For the purposes of this comparison, I chose the plain slice at both stores. This reduces the popular foodstuff to its most basic elements: crust, sauce, and cheese. In a lot of ways, the slices at Costco and Sam's looked almost identical, both with beautifully browned cheese on top.
Each slice weighed in at over nine ounces on its respective plate, with Costco edging a little heavier by just a few decimals. They tasted practically the same as well, though the Costco pie also seemed slightly more saucy. The price difference is negligible, too. Costco's slice costs $1.99; Sam's is just one penny less.
The most noticeable difference is the crust. Costco's crust is puffy, soft, and doughy, while Sam's is thinner and crispier. With so much else being nearly equal, the optional toppings really become the deciding factor.
Advantage: Sam's Club
Chicken Bake vs. Pizza Pretzel
Consider this the wild card category, with each retailer offering its own unique, oven-baked savory creation.
I'll admit I put-off trying Costco's Chicken Bake for a long time because, well, it just sounded boring. Why else would Costco fans want to stick their hot dog in the middle of this glorified Hot Pocket? However, to my surprise, it is probably the most delicious thing on the entire Costco menu. A mixture of bacon, chicken, cheese, and Caesar dressing is rolled up in dough and baked to golden brown. The flavor is tangy and perfectly salty, and overall just really hard to put down. It's also enormous. The one in Edison measured almost one foot long and weighed over 12 ounces. I cut it in half and got two meals for the total price of $3.99.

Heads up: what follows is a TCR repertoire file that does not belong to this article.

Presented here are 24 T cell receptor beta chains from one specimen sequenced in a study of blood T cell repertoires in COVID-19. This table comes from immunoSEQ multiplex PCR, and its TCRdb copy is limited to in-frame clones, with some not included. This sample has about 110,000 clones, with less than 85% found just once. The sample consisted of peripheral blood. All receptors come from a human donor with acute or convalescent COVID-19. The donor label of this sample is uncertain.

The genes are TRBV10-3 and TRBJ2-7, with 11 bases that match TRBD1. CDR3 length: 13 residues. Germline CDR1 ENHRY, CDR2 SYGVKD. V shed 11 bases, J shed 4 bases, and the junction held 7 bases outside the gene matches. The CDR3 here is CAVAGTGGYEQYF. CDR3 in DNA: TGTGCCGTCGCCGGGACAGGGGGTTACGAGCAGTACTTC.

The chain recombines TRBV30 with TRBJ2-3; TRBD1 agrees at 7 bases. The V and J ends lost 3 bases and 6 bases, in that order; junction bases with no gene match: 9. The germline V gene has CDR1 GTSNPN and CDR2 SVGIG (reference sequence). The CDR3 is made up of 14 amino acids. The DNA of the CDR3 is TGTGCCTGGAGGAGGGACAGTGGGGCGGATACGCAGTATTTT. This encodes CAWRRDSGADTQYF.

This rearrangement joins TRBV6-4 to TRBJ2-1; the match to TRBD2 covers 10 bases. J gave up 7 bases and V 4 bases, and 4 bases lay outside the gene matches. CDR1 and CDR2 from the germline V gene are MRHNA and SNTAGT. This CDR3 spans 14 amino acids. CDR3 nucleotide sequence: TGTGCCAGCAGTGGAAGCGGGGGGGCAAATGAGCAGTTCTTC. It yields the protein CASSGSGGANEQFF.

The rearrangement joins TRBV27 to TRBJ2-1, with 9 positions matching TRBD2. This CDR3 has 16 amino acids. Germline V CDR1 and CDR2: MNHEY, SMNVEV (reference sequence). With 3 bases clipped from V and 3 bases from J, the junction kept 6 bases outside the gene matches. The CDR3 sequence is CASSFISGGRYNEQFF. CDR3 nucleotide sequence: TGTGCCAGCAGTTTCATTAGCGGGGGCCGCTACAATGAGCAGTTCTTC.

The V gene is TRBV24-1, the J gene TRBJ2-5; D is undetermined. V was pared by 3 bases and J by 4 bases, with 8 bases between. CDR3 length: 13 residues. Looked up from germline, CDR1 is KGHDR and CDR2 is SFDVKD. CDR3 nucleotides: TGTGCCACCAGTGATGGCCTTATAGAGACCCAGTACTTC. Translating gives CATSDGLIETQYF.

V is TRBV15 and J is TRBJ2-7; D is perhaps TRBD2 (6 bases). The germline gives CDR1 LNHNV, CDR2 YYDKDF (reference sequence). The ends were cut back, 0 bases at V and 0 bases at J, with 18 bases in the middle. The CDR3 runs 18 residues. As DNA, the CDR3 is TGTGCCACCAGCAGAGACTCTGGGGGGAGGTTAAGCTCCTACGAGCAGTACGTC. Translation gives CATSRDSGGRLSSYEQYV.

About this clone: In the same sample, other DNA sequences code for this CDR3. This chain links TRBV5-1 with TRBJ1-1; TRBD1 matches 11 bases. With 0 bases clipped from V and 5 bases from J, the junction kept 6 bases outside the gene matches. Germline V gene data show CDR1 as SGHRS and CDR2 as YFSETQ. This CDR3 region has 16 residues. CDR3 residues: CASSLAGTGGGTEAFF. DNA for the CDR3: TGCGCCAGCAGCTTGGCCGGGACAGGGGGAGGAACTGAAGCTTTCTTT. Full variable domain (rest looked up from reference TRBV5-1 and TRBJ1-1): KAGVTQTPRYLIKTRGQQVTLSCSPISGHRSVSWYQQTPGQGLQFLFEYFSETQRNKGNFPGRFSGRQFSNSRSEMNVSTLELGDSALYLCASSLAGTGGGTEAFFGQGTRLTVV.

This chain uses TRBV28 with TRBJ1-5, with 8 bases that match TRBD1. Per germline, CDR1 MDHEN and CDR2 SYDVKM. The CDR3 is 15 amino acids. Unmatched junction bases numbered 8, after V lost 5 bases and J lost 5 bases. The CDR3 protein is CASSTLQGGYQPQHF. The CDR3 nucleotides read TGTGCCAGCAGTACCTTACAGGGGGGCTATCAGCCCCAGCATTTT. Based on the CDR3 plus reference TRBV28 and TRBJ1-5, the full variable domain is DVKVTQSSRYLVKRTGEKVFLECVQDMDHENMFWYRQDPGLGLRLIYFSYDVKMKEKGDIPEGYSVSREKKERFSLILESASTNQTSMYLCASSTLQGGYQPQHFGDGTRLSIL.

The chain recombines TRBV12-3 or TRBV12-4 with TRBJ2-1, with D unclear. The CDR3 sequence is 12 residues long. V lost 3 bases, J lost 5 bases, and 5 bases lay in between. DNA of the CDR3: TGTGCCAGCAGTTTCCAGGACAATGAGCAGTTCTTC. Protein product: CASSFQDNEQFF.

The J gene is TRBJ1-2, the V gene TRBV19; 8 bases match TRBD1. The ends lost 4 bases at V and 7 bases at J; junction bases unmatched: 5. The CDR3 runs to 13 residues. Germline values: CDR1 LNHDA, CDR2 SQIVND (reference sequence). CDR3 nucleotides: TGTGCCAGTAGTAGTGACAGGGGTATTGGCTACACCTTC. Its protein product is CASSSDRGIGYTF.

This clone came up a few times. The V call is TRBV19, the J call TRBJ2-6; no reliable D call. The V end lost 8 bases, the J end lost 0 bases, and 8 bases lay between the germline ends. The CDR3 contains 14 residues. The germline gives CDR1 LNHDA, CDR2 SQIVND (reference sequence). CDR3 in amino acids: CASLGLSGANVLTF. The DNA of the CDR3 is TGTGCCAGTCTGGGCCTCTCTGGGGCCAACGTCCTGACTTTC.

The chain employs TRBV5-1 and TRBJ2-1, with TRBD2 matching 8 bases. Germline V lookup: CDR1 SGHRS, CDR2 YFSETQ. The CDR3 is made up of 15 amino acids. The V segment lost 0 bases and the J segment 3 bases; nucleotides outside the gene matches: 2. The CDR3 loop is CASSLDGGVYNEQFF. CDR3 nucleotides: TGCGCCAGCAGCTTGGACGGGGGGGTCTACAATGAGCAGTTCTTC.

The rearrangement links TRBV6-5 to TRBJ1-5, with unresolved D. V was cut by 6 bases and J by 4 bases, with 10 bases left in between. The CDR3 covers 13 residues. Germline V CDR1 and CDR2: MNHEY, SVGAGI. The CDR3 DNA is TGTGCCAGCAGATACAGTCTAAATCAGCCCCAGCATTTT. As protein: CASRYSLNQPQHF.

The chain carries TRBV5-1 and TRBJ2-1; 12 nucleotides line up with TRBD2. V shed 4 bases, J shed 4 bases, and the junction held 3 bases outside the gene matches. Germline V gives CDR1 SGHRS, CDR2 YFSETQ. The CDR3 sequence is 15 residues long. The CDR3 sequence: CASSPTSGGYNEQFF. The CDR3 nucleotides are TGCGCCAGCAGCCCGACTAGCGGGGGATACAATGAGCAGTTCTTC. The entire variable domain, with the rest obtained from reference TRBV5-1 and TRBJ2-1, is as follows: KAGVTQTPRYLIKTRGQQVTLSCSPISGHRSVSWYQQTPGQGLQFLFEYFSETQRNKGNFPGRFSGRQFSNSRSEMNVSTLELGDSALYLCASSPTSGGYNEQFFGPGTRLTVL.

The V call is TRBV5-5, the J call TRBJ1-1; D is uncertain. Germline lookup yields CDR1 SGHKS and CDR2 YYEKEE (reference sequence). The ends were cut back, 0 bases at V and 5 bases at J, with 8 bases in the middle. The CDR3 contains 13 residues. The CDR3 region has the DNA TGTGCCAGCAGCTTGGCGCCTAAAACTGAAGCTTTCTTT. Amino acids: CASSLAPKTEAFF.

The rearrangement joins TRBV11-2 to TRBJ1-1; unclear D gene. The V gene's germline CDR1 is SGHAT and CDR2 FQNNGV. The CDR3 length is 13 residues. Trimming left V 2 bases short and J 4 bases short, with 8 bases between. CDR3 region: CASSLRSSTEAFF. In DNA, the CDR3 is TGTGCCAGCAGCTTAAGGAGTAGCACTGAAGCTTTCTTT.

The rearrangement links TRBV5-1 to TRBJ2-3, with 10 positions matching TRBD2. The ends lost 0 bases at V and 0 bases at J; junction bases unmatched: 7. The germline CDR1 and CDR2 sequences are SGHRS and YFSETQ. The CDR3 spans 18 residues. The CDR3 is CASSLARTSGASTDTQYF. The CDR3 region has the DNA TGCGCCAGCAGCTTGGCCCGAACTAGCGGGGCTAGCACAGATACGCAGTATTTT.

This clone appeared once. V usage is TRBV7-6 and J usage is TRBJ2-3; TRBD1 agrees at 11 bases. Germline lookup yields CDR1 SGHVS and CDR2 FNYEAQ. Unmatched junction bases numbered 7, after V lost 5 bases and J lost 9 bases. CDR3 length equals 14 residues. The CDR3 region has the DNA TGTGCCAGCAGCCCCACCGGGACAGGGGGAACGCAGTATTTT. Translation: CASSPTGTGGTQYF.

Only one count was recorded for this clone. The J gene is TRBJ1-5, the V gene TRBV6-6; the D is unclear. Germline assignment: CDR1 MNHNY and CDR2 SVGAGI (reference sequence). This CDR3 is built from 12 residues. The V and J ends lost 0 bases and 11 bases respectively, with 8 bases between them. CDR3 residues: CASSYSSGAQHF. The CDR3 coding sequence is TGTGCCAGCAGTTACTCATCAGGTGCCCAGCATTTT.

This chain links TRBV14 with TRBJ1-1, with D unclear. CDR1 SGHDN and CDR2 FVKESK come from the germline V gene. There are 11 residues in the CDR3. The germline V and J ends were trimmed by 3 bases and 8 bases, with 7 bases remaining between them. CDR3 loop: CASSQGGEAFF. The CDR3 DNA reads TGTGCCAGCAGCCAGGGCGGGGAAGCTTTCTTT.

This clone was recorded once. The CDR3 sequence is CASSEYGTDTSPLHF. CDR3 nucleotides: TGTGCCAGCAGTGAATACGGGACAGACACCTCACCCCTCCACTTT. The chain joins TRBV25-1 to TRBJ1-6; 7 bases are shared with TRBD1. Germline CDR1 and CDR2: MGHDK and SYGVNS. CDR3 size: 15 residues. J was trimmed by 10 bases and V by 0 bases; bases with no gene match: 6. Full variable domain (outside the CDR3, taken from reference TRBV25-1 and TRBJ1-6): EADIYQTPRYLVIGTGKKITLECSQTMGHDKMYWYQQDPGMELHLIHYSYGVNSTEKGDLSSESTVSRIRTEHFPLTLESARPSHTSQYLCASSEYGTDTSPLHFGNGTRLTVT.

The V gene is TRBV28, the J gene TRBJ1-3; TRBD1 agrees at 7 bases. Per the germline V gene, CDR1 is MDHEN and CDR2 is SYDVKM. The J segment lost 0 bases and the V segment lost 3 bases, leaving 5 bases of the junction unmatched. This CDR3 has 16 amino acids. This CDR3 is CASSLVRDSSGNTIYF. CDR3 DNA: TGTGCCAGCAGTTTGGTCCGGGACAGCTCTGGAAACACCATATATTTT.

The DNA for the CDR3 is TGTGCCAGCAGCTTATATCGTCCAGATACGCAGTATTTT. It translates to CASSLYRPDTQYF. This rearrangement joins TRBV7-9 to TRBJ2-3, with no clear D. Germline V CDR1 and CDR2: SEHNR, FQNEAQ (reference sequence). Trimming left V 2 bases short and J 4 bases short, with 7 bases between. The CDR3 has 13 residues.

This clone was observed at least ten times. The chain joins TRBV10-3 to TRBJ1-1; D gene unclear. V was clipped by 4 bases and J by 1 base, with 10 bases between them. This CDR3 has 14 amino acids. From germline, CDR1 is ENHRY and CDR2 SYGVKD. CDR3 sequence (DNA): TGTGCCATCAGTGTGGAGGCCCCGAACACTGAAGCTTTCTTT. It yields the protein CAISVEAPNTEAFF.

On the flip side, I was pretty psyched to try the Pizza Pretzel at Sam's Club, which cleverly combines two of the retailer's most popular cafe items. A Sam's Club rep tells me it began as a secret menu item back in 2016 before becoming a permanent addition in November 2020. Essentially, Sam's normal pretzel dough is topped with pepperoni and mozzarella cheese, then baked in the pizza oven.